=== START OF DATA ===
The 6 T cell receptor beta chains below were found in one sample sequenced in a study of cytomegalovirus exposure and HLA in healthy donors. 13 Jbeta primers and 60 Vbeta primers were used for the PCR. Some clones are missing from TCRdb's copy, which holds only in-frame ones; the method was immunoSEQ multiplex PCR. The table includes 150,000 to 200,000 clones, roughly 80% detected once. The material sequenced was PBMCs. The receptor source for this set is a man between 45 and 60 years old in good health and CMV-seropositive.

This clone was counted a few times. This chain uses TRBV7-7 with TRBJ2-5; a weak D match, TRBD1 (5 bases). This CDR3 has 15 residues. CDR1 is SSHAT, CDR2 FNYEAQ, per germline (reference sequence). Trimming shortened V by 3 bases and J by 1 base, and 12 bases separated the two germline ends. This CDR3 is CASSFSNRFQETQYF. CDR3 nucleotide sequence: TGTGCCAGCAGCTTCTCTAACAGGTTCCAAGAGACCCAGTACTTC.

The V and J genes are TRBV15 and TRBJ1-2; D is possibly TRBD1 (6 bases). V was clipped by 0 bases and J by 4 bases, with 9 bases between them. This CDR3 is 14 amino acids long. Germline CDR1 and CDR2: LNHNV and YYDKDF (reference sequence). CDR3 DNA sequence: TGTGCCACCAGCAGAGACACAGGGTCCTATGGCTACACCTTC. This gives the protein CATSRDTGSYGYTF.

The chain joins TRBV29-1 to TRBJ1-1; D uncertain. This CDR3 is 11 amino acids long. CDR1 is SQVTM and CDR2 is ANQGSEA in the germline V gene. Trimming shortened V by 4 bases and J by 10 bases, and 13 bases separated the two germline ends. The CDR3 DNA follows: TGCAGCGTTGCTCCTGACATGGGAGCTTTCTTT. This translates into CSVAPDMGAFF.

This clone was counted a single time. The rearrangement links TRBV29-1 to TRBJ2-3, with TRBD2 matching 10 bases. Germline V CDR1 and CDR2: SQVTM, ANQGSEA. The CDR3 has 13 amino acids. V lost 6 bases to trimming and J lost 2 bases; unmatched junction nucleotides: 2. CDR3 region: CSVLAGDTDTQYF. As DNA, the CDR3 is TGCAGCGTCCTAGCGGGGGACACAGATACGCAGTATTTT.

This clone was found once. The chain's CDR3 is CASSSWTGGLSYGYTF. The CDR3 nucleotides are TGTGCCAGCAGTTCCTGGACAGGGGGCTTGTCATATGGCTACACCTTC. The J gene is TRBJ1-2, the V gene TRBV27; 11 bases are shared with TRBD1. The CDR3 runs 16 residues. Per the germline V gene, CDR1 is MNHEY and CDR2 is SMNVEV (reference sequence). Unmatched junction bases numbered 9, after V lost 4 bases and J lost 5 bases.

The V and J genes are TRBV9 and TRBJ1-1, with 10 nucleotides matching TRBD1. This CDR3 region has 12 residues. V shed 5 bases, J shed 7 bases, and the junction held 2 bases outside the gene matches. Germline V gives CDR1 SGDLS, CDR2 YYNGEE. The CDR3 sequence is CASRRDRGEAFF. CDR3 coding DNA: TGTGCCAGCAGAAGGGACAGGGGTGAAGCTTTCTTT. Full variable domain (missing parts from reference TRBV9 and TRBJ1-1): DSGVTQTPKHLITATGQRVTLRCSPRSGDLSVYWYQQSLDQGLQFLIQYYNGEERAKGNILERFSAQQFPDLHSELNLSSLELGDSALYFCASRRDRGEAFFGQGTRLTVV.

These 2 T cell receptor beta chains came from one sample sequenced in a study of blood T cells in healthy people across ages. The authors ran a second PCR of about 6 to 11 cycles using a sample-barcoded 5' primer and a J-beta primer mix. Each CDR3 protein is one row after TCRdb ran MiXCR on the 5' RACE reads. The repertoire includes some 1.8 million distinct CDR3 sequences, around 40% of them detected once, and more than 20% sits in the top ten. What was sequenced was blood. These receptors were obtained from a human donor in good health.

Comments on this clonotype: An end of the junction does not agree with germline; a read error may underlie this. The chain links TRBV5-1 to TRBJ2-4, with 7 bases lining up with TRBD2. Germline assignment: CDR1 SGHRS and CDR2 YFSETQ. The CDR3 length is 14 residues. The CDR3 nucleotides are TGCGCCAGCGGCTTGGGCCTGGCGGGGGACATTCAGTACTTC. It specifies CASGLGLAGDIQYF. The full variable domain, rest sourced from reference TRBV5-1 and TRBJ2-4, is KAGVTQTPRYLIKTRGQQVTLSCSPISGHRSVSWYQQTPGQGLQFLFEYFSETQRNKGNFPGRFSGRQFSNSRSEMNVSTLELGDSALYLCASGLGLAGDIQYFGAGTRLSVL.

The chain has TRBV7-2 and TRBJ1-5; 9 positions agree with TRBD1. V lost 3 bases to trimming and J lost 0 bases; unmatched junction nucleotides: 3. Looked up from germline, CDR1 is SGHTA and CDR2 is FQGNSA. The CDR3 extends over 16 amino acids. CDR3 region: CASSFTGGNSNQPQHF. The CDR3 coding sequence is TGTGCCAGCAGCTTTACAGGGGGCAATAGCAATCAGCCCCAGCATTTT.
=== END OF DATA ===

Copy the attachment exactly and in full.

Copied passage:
The 6 T cell receptor beta chains below were found in one sample sequenced in a study of cytomegalovirus exposure and HLA in healthy donors. 13 Jbeta primers and 60 Vbeta primers were used for the PCR. Some clones are missing from TCRdb's copy, which holds only in-frame ones; the method was immunoSEQ multiplex PCR. The table includes 150,000 to 200,000 clones, roughly 80% detected once. The material sequenced was PBMCs. The receptor source for this set is a man between 45 and 60 years old in good health and CMV-seropositive.

This clone was counted a few times. This chain uses TRBV7-7 with TRBJ2-5; a weak D match, TRBD1 (5 bases). This CDR3 has 15 residues. CDR1 is SSHAT, CDR2 FNYEAQ, per germline (reference sequence). Trimming shortened V by 3 bases and J by 1 base, and 12 bases separated the two germline ends. This CDR3 is CASSFSNRFQETQYF. CDR3 nucleotide sequence: TGTGCCAGCAGCTTCTCTAACAGGTTCCAAGAGACCCAGTACTTC.

The V and J genes are TRBV15 and TRBJ1-2; D is possibly TRBD1 (6 bases). V was clipped by 0 bases and J by 4 bases, with 9 bases between them. This CDR3 is 14 amino acids long. Germline CDR1 and CDR2: LNHNV and YYDKDF (reference sequence). CDR3 DNA sequence: TGTGCCACCAGCAGAGACACAGGGTCCTATGGCTACACCTTC. This gives the protein CATSRDTGSYGYTF.

The chain joins TRBV29-1 to TRBJ1-1; D uncertain. This CDR3 is 11 amino acids long. CDR1 is SQVTM and CDR2 is ANQGSEA in the germline V gene. Trimming shortened V by 4 bases and J by 10 bases, and 13 bases separated the two germline ends. The CDR3 DNA follows: TGCAGCGTTGCTCCTGACATGGGAGCTTTCTTT. This translates into CSVAPDMGAFF.

This clone was counted a single time. The rearrangement links TRBV29-1 to TRBJ2-3, with TRBD2 matching 10 bases. Germline V CDR1 and CDR2: SQVTM, ANQGSEA. The CDR3 has 13 amino acids. V lost 6 bases to trimming and J lost 2 bases; unmatched junction nucleotides: 2. CDR3 region: CSVLAGDTDTQYF. As DNA, the CDR3 is TGCAGCGTCCTAGCGGGGGACACAGATACGCAGTATTTT.

This clone was found once. The chain's CDR3 is CASSSWTGGLSYGYTF. The CDR3 nucleotides are TGTGCCAGCAGTTCCTGGACAGGGGGCTTGTCATATGGCTACACCTTC. The J gene is TRBJ1-2, the V gene TRBV27; 11 bases are shared with TRBD1. The CDR3 runs 16 residues. Per the germline V gene, CDR1 is MNHEY and CDR2 is SMNVEV (reference sequence). Unmatched junction bases numbered 9, after V lost 4 bases and J lost 5 bases.

The V and J genes are TRBV9 and TRBJ1-1, with 10 nucleotides matching TRBD1. This CDR3 region has 12 residues. V shed 5 bases, J shed 7 bases, and the junction held 2 bases outside the gene matches. Germline V gives CDR1 SGDLS, CDR2 YYNGEE. The CDR3 sequence is CASRRDRGEAFF. CDR3 coding DNA: TGTGCCAGCAGAAGGGACAGGGGTGAAGCTTTCTTT. Full variable domain (missing parts from reference TRBV9 and TRBJ1-1): DSGVTQTPKHLITATGQRVTLRCSPRSGDLSVYWYQQSLDQGLQFLIQYYNGEERAKGNILERFSAQQFPDLHSELNLSSLELGDSALYFCASRRDRGEAFFGQGTRLTVV.

These 2 T cell receptor beta chains came from one sample sequenced in a study of blood T cells in healthy people across ages. The authors ran a second PCR of about 6 to 11 cycles using a sample-barcoded 5' primer and a J-beta primer mix. Each CDR3 protein is one row after TCRdb ran MiXCR on the 5' RACE reads. The repertoire includes some 1.8 million distinct CDR3 sequences, around 40% of them detected once, and more than 20% sits in the top ten. What was sequenced was blood. These receptors were obtained from a human donor in good health.

Comments on this clonotype: An end of the junction does not agree with germline; a read error may underlie this. The chain links TRBV5-1 to TRBJ2-4, with 7 bases lining up with TRBD2. Germline assignment: CDR1 SGHRS and CDR2 YFSETQ. The CDR3 length is 14 residues. The CDR3 nucleotides are TGCGCCAGCGGCTTGGGCCTGGCGGGGGACATTCAGTACTTC. It specifies CASGLGLAGDIQYF. The full variable domain, rest sourced from reference TRBV5-1 and TRBJ2-4, is KAGVTQTPRYLIKTRGQQVTLSCSPISGHRSVSWYQQTPGQGLQFLFEYFSETQRNKGNFPGRFSGRQFSNSRSEMNVSTLELGDSALYLCASGLGLAGDIQYFGAGTRLSVL.

The chain has TRBV7-2 and TRBJ1-5; 9 positions agree with TRBD1. V lost 3 bases to trimming and J lost 0 bases; unmatched junction nucleotides: 3. Looked up from germline, CDR1 is SGHTA and CDR2 is FQGNSA. The CDR3 extends over 16 amino acids. CDR3 region: CASSFTGGNSNQPQHF. The CDR3 coding sequence is TGTGCCAGCAGCTTTACAGGGGGCAATAGCAATCAGCCCCAGCATTTT.